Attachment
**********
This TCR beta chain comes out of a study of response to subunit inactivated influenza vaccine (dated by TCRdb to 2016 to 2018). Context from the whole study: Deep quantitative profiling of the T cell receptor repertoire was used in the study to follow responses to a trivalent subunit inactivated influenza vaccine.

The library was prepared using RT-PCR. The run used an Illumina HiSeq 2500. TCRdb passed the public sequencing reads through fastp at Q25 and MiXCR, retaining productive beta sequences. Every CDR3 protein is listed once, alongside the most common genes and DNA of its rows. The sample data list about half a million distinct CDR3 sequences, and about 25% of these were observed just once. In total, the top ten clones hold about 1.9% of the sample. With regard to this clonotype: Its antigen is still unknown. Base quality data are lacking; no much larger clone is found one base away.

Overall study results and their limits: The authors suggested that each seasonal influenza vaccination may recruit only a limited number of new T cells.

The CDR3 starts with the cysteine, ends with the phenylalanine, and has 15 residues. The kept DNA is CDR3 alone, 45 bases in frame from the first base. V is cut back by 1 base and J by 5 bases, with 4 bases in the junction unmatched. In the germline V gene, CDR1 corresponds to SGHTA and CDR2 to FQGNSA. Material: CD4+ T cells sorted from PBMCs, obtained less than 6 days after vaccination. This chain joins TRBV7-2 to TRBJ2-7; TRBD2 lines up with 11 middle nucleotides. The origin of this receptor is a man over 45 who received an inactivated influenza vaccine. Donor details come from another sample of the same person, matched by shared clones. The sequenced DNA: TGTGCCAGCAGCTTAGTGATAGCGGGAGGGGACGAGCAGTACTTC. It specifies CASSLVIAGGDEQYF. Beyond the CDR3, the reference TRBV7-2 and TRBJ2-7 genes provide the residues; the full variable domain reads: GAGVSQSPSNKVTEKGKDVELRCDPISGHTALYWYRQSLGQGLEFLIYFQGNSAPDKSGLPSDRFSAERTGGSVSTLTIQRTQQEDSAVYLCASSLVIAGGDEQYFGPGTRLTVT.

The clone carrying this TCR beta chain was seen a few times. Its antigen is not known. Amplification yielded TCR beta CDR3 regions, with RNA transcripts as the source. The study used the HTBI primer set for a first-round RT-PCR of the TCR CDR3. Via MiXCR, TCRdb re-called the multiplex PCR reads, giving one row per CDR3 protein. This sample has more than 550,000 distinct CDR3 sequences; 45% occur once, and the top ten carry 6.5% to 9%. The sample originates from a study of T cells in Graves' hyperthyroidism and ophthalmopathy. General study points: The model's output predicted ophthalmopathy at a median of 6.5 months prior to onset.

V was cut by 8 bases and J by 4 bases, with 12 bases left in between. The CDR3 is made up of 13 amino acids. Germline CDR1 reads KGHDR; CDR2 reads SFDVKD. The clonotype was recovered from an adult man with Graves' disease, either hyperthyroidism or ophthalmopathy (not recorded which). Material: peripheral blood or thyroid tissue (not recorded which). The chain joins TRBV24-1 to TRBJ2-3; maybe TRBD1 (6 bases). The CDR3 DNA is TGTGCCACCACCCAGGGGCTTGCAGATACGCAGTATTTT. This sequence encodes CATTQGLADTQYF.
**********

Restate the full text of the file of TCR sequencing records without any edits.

This TCR beta chain comes out of a study of response to subunit inactivated influenza vaccine (dated by TCRdb to 2016 to 2018). Context from the whole study: Deep quantitative profiling of the T cell receptor repertoire was used in the study to follow responses to a trivalent subunit inactivated influenza vaccine.

The library was prepared using RT-PCR. The run used an Illumina HiSeq 2500. TCRdb passed the public sequencing reads through fastp at Q25 and MiXCR, retaining productive beta sequences. Every CDR3 protein is listed once, alongside the most common genes and DNA of its rows. The sample data list about half a million distinct CDR3 sequences, and about 25% of these were observed just once. In total, the top ten clones hold about 1.9% of the sample. With regard to this clonotype: Its antigen is still unknown. Base quality data are lacking; no much larger clone is found one base away.

Overall study results and their limits: The authors suggested that each seasonal influenza vaccination may recruit only a limited number of new T cells.

The CDR3 starts with the cysteine, ends with the phenylalanine, and has 15 residues. The kept DNA is CDR3 alone, 45 bases in frame from the first base. V is cut back by 1 base and J by 5 bases, with 4 bases in the junction unmatched. In the germline V gene, CDR1 corresponds to SGHTA and CDR2 to FQGNSA. Material: CD4+ T cells sorted from PBMCs, obtained less than 6 days after vaccination. This chain joins TRBV7-2 to TRBJ2-7; TRBD2 lines up with 11 middle nucleotides. The origin of this receptor is a man over 45 who received an inactivated influenza vaccine. Donor details come from another sample of the same person, matched by shared clones. The sequenced DNA: TGTGCCAGCAGCTTAGTGATAGCGGGAGGGGACGAGCAGTACTTC. It specifies CASSLVIAGGDEQYF. Beyond the CDR3, the reference TRBV7-2 and TRBJ2-7 genes provide the residues; the full variable domain reads: GAGVSQSPSNKVTEKGKDVELRCDPISGHTALYWYRQSLGQGLEFLIYFQGNSAPDKSGLPSDRFSAERTGGSVSTLTIQRTQQEDSAVYLCASSLVIAGGDEQYFGPGTRLTVT.

The clone carrying this TCR beta chain was seen a few times. Its antigen is not known. Amplification yielded TCR beta CDR3 regions, with RNA transcripts as the source. The study used the HTBI primer set for a first-round RT-PCR of the TCR CDR3. Via MiXCR, TCRdb re-called the multiplex PCR reads, giving one row per CDR3 protein. This sample has more than 550,000 distinct CDR3 sequences; 45% occur once, and the top ten carry 6.5% to 9%. The sample originates from a study of T cells in Graves' hyperthyroidism and ophthalmopathy. General study points: The model's output predicted ophthalmopathy at a median of 6.5 months prior to onset.

V was cut by 8 bases and J by 4 bases, with 12 bases left in between. The CDR3 is made up of 13 amino acids. Germline CDR1 reads KGHDR; CDR2 reads SFDVKD. The clonotype was recovered from an adult man with Graves' disease, either hyperthyroidism or ophthalmopathy (not recorded which). Material: peripheral blood or thyroid tissue (not recorded which). The chain joins TRBV24-1 to TRBJ2-3; maybe TRBD1 (6 bases). The CDR3 DNA is TGTGCCACCACCCAGGGGCTTGCAGATACGCAGTATTTT. This sequence encodes CATTQGLADTQYF.